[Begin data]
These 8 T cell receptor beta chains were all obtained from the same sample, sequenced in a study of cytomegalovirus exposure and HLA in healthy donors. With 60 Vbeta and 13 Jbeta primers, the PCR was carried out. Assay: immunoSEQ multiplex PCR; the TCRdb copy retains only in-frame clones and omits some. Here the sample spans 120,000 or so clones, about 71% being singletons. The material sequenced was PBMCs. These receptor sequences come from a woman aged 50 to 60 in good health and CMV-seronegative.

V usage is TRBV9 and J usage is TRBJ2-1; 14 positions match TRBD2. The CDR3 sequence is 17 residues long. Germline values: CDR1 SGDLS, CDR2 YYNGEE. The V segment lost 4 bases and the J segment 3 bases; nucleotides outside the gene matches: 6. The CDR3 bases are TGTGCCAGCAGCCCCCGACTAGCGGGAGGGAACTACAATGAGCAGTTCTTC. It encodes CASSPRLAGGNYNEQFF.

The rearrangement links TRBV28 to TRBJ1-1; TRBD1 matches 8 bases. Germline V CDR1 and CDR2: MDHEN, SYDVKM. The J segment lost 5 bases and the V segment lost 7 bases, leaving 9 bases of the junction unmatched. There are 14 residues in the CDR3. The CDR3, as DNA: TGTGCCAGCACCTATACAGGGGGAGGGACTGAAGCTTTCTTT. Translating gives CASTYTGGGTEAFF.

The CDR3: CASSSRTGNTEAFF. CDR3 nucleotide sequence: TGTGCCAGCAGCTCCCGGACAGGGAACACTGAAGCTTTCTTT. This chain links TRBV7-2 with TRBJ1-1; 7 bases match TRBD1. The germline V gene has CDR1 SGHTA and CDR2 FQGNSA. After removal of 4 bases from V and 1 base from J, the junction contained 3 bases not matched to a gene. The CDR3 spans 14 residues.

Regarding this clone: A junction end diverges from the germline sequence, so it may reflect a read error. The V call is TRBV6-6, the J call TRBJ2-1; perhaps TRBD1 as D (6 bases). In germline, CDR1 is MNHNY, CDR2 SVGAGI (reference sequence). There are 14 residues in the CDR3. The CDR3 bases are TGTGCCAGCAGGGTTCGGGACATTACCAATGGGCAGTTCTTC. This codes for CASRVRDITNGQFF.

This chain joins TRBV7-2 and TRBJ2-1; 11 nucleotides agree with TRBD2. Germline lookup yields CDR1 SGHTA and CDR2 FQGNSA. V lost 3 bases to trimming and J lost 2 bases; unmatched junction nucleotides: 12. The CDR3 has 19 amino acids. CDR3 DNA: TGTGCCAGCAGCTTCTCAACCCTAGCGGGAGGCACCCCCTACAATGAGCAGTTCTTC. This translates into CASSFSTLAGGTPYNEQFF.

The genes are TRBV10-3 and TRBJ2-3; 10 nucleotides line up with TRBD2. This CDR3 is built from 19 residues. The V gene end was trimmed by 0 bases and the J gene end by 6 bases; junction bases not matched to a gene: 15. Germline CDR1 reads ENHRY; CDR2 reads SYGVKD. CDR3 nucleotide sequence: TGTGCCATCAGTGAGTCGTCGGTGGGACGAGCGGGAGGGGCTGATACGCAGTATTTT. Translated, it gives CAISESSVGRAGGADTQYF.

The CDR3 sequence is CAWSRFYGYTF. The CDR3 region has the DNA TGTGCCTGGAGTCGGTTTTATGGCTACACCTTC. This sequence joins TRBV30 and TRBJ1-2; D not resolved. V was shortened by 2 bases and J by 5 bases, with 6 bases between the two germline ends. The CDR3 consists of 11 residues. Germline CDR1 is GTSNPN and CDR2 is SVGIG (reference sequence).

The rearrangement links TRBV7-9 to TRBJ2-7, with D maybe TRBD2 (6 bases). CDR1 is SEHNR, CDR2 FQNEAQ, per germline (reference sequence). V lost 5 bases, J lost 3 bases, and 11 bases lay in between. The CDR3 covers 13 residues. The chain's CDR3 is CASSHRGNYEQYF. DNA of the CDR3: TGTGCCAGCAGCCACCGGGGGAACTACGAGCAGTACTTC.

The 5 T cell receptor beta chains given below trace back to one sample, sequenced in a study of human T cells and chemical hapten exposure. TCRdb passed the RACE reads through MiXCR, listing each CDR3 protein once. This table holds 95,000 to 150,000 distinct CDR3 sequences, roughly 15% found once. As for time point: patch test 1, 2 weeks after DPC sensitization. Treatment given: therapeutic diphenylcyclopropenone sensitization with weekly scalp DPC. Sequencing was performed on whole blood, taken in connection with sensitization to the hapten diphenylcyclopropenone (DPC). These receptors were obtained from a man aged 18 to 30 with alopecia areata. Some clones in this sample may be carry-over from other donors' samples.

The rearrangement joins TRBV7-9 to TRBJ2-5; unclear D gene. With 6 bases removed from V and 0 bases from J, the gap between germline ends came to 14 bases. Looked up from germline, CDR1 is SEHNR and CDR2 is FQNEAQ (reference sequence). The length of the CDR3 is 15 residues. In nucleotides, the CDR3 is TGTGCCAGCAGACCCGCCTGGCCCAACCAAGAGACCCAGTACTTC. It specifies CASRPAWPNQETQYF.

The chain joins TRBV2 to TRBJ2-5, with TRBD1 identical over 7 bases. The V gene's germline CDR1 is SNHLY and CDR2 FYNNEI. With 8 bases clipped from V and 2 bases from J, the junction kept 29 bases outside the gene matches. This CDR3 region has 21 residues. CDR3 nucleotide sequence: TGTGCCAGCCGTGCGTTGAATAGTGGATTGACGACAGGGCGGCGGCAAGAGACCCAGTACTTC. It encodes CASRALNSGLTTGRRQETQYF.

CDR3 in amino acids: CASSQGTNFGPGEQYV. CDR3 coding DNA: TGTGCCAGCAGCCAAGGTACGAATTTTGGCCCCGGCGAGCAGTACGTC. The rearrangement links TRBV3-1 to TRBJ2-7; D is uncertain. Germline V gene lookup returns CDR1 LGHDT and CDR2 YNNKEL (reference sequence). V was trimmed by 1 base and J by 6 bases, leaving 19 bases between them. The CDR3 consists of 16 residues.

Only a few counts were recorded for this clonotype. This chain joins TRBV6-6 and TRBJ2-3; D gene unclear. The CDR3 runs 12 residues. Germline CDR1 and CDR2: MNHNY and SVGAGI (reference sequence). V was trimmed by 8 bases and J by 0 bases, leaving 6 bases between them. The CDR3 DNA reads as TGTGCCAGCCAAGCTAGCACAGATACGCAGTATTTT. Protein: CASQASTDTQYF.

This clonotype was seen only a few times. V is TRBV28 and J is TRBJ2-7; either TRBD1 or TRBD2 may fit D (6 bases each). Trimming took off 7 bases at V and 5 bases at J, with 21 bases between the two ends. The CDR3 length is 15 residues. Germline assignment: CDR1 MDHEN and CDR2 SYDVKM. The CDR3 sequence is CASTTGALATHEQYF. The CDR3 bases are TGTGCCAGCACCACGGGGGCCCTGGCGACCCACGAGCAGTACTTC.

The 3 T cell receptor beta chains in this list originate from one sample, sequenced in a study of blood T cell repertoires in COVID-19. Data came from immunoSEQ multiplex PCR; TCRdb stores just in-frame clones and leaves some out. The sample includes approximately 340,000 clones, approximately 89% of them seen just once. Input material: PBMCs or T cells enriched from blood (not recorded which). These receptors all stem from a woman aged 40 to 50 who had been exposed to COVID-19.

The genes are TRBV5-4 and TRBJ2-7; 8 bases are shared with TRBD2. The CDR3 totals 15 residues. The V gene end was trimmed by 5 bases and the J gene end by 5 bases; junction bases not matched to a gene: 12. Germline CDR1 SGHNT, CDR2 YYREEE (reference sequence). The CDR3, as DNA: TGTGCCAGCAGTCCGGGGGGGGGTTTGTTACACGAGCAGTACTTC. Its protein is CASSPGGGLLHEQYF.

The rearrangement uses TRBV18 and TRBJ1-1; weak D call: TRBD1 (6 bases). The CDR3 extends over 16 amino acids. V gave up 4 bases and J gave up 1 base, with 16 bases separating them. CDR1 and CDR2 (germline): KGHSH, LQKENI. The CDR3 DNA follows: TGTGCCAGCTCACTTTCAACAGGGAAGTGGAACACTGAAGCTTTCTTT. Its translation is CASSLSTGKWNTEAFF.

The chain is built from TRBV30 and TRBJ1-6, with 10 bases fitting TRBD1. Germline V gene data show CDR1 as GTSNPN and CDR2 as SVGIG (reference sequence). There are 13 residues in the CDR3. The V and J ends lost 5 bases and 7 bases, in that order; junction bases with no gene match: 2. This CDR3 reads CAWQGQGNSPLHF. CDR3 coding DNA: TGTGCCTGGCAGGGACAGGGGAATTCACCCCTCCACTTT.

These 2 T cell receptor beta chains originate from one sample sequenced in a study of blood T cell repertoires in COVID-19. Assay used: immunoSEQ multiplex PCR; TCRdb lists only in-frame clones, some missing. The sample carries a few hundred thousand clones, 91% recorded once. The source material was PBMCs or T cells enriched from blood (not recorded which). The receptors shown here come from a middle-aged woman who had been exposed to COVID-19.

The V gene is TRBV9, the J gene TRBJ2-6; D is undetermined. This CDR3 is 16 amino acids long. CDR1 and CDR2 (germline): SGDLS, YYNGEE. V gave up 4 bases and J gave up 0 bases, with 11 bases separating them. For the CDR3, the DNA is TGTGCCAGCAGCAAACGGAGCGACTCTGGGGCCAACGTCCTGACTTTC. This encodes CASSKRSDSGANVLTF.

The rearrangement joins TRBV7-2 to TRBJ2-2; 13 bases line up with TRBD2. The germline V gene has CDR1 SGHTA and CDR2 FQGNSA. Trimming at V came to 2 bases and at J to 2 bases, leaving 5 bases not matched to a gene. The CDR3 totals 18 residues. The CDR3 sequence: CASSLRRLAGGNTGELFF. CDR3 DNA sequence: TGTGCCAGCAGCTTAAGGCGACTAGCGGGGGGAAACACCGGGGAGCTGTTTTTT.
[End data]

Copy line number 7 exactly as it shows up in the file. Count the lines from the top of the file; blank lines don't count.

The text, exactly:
The genes are TRBV10-3 and TRBJ2-3; 10 nucleotides line up with TRBD2. This CDR3 is built from 19 residues. The V gene end was trimmed by 0 bases and the J gene end by 6 bases; junction bases not matched to a gene: 15. Germline CDR1 reads ENHRY; CDR2 reads SYGVKD. CDR3 nucleotide sequence: TGTGCCATCAGTGAGTCGTCGGTGGGACGAGCGGGAGGGGCTGATACGCAGTATTTT. Translated, it gives CAISESSVGRAGGADTQYF.